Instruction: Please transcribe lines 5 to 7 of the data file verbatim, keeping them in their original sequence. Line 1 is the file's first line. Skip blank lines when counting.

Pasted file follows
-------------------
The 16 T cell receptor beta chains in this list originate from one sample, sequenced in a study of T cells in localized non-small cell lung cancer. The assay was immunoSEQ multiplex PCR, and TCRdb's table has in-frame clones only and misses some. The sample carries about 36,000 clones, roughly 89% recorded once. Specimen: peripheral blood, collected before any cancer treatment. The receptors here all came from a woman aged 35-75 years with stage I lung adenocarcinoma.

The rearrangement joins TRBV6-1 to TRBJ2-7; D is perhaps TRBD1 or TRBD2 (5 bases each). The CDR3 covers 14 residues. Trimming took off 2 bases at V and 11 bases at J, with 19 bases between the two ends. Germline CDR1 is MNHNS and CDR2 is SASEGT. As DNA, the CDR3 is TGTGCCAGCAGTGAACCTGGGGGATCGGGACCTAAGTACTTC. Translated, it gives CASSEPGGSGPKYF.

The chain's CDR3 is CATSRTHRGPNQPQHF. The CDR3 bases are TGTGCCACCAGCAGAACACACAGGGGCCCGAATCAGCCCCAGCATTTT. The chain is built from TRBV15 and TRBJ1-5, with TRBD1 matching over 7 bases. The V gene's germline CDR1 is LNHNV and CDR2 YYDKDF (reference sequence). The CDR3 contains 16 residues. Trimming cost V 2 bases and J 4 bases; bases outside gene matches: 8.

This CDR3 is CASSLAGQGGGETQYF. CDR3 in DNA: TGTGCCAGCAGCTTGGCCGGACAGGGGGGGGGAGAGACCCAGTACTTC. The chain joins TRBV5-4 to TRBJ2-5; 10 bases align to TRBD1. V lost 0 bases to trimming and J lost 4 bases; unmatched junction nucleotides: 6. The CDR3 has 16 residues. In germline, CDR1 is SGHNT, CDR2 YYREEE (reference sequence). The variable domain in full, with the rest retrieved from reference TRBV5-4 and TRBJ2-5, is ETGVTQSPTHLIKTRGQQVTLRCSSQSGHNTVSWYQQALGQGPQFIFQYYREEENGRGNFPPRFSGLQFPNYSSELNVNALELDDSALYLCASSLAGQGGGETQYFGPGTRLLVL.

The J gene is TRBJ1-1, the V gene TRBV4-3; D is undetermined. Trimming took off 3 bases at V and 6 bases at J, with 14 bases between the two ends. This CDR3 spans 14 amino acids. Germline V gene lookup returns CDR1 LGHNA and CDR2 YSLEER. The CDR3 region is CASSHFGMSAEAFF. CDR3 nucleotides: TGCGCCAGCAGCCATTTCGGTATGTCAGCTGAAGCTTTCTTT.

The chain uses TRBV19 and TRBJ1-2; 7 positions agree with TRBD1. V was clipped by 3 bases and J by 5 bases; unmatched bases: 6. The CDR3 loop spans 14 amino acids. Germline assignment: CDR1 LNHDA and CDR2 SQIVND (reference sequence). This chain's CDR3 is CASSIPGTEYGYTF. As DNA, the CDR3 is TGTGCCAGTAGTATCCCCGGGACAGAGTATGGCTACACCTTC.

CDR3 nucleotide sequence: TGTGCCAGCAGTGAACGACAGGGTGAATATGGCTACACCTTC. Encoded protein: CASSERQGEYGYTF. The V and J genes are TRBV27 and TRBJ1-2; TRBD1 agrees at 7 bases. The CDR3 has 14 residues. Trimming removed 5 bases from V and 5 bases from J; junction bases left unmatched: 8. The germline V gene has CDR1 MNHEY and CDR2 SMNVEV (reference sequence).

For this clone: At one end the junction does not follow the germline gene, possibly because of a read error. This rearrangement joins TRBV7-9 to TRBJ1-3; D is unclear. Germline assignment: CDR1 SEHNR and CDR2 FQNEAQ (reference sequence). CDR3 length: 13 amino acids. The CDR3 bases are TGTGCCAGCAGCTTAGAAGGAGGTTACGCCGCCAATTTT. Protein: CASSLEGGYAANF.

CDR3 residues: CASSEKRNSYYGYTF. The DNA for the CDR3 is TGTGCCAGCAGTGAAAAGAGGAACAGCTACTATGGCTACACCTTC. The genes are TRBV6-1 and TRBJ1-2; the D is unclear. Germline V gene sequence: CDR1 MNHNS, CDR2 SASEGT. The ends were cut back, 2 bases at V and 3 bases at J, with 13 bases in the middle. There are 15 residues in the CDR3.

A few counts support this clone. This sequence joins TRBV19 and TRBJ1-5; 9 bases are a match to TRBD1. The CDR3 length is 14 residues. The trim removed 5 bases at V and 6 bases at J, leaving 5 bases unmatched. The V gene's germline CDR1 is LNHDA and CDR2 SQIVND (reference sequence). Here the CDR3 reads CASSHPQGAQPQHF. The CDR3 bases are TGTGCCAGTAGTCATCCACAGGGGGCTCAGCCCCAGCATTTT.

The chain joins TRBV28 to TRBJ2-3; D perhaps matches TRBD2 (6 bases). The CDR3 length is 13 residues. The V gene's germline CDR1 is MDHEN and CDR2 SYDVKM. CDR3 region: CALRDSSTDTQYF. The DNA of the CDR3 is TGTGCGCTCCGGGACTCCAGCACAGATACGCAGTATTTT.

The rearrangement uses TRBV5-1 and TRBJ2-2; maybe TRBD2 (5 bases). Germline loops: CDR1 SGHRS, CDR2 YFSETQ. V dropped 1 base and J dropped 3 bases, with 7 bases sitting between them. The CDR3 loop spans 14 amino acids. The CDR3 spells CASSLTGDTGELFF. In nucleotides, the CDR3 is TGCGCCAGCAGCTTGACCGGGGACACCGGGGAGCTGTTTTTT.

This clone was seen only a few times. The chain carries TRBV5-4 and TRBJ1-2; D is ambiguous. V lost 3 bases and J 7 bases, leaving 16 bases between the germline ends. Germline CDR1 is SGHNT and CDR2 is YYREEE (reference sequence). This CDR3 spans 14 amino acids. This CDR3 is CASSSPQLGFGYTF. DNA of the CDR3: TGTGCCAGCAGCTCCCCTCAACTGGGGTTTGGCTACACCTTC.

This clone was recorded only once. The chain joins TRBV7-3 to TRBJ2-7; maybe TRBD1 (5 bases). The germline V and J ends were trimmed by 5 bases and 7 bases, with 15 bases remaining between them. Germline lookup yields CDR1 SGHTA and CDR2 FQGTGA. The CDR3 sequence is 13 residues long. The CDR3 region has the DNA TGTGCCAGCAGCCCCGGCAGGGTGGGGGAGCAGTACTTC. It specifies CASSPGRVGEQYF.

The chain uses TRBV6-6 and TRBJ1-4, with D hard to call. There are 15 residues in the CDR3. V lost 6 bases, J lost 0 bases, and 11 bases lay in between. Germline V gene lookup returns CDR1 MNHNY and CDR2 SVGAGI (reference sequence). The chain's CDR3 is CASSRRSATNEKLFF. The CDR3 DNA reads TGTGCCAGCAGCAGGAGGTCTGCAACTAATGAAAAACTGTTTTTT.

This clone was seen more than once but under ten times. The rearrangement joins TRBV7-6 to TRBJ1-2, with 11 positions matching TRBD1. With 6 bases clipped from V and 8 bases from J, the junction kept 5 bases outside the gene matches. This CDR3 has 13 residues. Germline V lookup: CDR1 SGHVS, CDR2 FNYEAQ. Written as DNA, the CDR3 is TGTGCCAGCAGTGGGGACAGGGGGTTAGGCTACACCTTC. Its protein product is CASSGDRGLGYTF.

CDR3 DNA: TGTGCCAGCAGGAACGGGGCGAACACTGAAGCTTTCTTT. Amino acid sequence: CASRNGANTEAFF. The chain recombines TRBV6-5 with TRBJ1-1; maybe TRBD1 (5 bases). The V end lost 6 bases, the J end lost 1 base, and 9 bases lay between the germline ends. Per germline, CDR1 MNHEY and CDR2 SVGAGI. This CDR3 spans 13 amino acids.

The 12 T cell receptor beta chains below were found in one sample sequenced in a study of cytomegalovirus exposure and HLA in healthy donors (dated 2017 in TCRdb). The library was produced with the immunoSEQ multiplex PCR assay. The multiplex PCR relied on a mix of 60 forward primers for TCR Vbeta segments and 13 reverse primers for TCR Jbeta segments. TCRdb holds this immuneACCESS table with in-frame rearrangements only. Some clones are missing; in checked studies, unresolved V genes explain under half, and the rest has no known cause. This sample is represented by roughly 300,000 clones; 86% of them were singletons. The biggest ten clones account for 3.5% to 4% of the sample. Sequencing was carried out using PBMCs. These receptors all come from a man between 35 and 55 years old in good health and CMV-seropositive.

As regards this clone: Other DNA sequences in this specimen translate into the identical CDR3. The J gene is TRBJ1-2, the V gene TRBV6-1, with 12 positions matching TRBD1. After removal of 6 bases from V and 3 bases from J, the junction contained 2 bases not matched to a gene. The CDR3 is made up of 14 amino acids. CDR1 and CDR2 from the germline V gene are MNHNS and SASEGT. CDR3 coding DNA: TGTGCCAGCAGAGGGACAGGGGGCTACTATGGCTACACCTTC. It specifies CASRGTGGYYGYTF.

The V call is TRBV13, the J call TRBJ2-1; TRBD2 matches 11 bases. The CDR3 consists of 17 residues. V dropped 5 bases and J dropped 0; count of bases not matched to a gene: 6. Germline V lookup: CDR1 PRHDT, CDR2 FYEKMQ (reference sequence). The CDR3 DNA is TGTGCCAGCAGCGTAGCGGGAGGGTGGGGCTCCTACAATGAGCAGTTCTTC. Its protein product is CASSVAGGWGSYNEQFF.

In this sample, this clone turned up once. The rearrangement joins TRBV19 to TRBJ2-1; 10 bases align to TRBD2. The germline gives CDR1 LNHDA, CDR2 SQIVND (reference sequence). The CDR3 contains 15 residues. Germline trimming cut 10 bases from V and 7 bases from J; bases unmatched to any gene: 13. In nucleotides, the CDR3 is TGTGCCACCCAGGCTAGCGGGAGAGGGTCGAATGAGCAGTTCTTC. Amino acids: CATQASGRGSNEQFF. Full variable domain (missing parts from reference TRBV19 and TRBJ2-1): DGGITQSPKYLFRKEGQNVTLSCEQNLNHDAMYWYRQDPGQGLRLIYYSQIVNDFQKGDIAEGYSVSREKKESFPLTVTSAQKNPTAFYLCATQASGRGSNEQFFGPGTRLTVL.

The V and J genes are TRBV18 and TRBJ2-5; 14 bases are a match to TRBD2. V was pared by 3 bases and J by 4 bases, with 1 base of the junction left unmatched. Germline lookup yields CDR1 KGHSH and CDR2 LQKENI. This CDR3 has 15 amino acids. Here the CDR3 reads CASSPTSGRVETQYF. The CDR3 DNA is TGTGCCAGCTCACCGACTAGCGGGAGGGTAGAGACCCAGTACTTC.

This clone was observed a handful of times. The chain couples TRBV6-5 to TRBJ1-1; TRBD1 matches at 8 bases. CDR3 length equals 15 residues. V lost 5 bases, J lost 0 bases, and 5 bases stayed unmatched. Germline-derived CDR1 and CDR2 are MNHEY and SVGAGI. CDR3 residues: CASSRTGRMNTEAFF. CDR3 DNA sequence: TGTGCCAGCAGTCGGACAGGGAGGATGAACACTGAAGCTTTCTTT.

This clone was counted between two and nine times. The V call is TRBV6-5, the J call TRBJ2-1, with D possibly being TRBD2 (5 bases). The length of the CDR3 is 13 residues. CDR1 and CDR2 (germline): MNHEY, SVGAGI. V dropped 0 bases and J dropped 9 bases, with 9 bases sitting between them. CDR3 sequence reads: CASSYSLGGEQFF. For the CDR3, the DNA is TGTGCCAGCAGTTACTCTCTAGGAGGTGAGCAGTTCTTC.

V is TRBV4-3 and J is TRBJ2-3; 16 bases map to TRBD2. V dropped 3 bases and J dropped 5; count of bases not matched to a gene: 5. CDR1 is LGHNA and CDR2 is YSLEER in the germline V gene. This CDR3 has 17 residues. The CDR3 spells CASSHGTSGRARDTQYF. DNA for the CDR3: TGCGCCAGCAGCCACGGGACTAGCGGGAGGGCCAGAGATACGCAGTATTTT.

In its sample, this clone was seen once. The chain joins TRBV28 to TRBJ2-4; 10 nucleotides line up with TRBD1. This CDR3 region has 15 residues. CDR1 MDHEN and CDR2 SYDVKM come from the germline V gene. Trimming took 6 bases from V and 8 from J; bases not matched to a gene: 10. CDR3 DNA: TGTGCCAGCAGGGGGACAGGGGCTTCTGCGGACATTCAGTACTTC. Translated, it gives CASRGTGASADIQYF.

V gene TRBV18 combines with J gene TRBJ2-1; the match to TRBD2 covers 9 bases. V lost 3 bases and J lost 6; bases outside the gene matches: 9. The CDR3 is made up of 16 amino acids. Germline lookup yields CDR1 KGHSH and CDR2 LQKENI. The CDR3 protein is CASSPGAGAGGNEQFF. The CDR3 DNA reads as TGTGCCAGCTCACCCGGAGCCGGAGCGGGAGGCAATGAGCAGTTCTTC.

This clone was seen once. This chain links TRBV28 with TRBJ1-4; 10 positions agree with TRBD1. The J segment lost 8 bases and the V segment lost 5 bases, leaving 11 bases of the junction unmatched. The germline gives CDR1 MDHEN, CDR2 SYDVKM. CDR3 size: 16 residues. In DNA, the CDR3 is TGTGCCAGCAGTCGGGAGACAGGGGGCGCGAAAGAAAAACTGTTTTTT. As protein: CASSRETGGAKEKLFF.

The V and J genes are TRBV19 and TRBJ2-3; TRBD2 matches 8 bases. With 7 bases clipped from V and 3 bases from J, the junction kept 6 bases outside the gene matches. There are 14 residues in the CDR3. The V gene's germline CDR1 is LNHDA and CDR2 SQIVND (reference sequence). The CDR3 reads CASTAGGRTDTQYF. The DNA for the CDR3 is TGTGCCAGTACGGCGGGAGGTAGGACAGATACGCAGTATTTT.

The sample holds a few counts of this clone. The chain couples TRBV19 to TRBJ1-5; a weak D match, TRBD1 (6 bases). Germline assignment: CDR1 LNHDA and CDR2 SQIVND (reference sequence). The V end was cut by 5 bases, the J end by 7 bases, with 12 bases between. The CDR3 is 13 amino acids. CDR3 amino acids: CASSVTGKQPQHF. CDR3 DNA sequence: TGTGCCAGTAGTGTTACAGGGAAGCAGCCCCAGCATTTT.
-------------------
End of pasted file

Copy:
The J gene is TRBJ1-1, the V gene TRBV4-3; D is undetermined. Trimming took off 3 bases at V and 6 bases at J, with 14 bases between the two ends. This CDR3 spans 14 amino acids. Germline V gene lookup returns CDR1 LGHNA and CDR2 YSLEER. The CDR3 region is CASSHFGMSAEAFF. CDR3 nucleotides: TGCGCCAGCAGCCATTTCGGTATGTCAGCTGAAGCTTTCTTT.

The chain uses TRBV19 and TRBJ1-2; 7 positions agree with TRBD1. V was clipped by 3 bases and J by 5 bases; unmatched bases: 6. The CDR3 loop spans 14 amino acids. Germline assignment: CDR1 LNHDA and CDR2 SQIVND (reference sequence). This chain's CDR3 is CASSIPGTEYGYTF. As DNA, the CDR3 is TGTGCCAGTAGTATCCCCGGGACAGAGTATGGCTACACCTTC.

CDR3 nucleotide sequence: TGTGCCAGCAGTGAACGACAGGGTGAATATGGCTACACCTTC. Encoded protein: CASSERQGEYGYTF. The V and J genes are TRBV27 and TRBJ1-2; TRBD1 agrees at 7 bases. The CDR3 has 14 residues. Trimming removed 5 bases from V and 5 bases from J; junction bases left unmatched: 8. The germline V gene has CDR1 MNHEY and CDR2 SMNVEV (reference sequence).